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Michael J. Augustin
Santa Barbara, CA
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Here are my thoughts, for what they're worth. First and foremost, setting a daily plan and sticking to it is very important. Figure out working when and where is ideal for you. Second, echoing Marcus, quality trumps quantity every time. In addition, I would not worry about friends who, at their "regular jobs," work 10/11 hours days. In many ways graduate/academic work is more taxing than other occupations; 5/6 hours is all about all many of us can handle without losing our sanity. Keep in mind it's not a sprint, but a marathon, and pace yourself accordingly. Finally, writing (or at least taking notes) each day on something that you have been reading will prove immensely helpful. Whether it's with your ability to structure your thoughts, or articulate them clearly, you'll see a benefit in this daily practice.
I have had similar experiences (i.e., some, but not the majority of, students complained). Glad to hear that you've got a good group of students down there!
Toggle Commented May 17, 2013 on Oh ye of little faith at The Philosophers' Cocoon
I'm certainly up for a Cocoon conference.
Toggle Commented May 8, 2013 on Cocoon Conference? at The Philosophers' Cocoon
I am very pleased to see Epicurus on this list!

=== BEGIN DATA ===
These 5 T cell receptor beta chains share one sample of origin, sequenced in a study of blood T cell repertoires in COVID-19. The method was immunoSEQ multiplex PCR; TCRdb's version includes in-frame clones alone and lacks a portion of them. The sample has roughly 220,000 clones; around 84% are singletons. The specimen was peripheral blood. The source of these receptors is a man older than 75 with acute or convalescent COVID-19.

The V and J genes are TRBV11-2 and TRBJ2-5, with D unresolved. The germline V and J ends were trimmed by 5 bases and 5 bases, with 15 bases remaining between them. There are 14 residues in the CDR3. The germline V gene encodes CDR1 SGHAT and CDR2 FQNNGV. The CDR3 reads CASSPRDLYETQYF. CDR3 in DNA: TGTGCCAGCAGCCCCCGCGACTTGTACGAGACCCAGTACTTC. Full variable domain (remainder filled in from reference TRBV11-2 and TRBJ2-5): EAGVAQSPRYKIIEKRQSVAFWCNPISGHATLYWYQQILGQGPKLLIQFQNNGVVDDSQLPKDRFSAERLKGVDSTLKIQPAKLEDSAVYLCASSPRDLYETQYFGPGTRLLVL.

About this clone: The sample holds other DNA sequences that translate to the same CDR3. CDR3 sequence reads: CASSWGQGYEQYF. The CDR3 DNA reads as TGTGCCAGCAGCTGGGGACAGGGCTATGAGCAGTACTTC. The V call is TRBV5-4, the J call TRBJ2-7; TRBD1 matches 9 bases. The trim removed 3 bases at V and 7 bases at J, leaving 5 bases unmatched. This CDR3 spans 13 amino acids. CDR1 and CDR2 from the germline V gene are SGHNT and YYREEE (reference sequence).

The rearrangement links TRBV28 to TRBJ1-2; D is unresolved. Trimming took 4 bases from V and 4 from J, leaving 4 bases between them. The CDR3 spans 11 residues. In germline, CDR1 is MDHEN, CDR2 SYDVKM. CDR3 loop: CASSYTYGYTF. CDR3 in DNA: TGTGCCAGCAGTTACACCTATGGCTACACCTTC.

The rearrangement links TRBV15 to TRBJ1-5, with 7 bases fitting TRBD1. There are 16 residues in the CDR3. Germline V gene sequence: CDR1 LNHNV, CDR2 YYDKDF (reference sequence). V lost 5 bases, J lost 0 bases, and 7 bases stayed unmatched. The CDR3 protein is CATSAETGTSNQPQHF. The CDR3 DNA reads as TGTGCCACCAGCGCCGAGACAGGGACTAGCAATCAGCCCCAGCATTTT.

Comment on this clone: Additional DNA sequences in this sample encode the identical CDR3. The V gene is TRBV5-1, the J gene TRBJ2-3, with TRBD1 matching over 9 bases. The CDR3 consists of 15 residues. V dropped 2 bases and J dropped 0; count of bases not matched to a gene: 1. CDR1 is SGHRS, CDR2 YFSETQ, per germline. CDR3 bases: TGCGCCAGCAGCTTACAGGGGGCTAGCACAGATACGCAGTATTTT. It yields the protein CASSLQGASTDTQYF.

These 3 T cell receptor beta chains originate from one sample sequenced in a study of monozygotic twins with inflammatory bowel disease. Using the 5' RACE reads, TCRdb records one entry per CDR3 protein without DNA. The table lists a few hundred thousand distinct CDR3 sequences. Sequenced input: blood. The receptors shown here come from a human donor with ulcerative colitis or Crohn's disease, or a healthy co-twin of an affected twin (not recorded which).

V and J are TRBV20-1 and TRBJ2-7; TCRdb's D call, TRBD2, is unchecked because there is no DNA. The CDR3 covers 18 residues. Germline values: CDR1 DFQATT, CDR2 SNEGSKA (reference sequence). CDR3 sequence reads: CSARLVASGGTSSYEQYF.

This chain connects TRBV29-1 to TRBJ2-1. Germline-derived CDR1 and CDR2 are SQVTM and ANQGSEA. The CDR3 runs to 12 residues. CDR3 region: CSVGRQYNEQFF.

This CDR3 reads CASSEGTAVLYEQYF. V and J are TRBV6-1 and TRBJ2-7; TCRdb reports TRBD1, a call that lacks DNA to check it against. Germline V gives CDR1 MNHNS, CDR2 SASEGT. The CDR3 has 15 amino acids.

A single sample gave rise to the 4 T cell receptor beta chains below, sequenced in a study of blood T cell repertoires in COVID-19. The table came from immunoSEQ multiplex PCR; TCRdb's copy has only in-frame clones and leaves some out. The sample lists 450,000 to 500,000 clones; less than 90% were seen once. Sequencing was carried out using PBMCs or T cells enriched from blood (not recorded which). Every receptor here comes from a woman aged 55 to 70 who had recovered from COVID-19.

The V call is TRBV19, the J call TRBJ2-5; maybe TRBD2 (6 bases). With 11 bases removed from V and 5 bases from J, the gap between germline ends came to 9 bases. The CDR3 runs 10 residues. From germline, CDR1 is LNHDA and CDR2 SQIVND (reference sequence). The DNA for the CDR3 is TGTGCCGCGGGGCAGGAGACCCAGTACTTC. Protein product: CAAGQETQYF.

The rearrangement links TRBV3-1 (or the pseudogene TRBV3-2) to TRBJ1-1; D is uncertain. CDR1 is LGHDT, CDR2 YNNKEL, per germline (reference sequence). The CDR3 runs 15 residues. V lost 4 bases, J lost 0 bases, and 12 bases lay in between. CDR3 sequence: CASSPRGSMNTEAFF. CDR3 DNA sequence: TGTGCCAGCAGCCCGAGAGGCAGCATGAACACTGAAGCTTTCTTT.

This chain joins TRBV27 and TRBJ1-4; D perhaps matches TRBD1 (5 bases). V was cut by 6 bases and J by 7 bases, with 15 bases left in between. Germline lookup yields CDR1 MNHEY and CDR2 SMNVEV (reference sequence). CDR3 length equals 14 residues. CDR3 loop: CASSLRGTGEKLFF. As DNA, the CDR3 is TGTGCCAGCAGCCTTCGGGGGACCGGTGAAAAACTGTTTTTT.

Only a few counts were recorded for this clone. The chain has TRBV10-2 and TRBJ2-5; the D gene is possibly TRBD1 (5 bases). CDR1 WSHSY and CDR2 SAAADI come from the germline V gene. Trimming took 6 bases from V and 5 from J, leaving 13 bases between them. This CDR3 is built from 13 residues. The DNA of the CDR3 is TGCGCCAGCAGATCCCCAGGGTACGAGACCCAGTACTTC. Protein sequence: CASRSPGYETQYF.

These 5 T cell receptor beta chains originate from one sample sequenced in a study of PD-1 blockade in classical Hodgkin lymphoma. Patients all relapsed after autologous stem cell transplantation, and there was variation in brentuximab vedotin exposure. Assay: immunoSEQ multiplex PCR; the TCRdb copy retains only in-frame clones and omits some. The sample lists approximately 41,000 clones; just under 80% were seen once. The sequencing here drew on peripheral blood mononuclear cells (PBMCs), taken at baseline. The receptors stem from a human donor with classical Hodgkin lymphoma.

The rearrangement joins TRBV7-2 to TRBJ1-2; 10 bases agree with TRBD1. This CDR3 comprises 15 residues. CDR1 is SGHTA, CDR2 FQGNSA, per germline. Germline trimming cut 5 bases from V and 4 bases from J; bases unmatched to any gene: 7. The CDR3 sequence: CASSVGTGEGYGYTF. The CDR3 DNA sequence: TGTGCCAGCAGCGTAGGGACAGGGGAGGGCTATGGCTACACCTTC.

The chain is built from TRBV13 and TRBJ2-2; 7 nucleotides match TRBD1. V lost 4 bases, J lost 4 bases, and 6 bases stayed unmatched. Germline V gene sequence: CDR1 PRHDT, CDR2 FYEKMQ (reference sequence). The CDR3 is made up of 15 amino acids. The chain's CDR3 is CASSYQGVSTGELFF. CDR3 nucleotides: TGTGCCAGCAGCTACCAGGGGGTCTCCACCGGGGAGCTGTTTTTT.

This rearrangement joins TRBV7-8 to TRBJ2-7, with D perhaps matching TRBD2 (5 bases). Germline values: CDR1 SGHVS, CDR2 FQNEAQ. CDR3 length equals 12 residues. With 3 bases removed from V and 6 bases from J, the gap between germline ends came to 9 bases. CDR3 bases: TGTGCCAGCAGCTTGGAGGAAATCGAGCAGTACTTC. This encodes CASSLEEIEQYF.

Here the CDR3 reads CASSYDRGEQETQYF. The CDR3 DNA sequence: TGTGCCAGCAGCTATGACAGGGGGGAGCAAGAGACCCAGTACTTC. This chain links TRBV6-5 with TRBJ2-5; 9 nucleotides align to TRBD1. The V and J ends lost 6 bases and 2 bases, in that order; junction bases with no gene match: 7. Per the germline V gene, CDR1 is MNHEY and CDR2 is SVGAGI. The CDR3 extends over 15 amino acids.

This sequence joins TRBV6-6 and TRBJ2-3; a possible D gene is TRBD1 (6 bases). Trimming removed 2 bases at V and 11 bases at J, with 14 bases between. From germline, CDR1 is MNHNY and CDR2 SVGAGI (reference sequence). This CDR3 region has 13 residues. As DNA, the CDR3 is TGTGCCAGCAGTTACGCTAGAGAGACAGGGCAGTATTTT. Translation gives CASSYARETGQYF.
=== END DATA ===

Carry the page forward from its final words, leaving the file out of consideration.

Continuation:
Mark, I will begin looking at your paper tonight, with a view to sending you comments on it by tomorrow evening.
Welcome!
Toggle Commented Apr 20, 2013 on New Contributor at The Philosophers' Cocoon
Thanks!
Toggle Commented Apr 17, 2013 on New Contributor at The Philosophers' Cocoon
Hrm. Well, if I understand Rachel, then the idea is that trying to be a great or outstanding teacher could take time away from other areas that should be cultivated in order to increase one's chances of landing a tenure-track position. Say, for example, one's own research. If a (roughly) balanced dossier is important, then this seems right. Operating in the background is, it seems, the assumption that there is always something one can do to improve one's teaching. It might be, for instance, holding extra office hours, staying late after class to answer last-minute questions or providing more detailed feedback on midterm papers. Doing all of these (and more!) would certainly count in favor of one's being an outstanding teacher. At the same time, though, they take time away from other responsibilities, including taking care of oneself both physically and mentally. So the advice to be good, but not great, is, again, plausible. I'm not sure what to make, though, of the alleged connection between being great and landing only visiting positions.
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Apr 13, 2013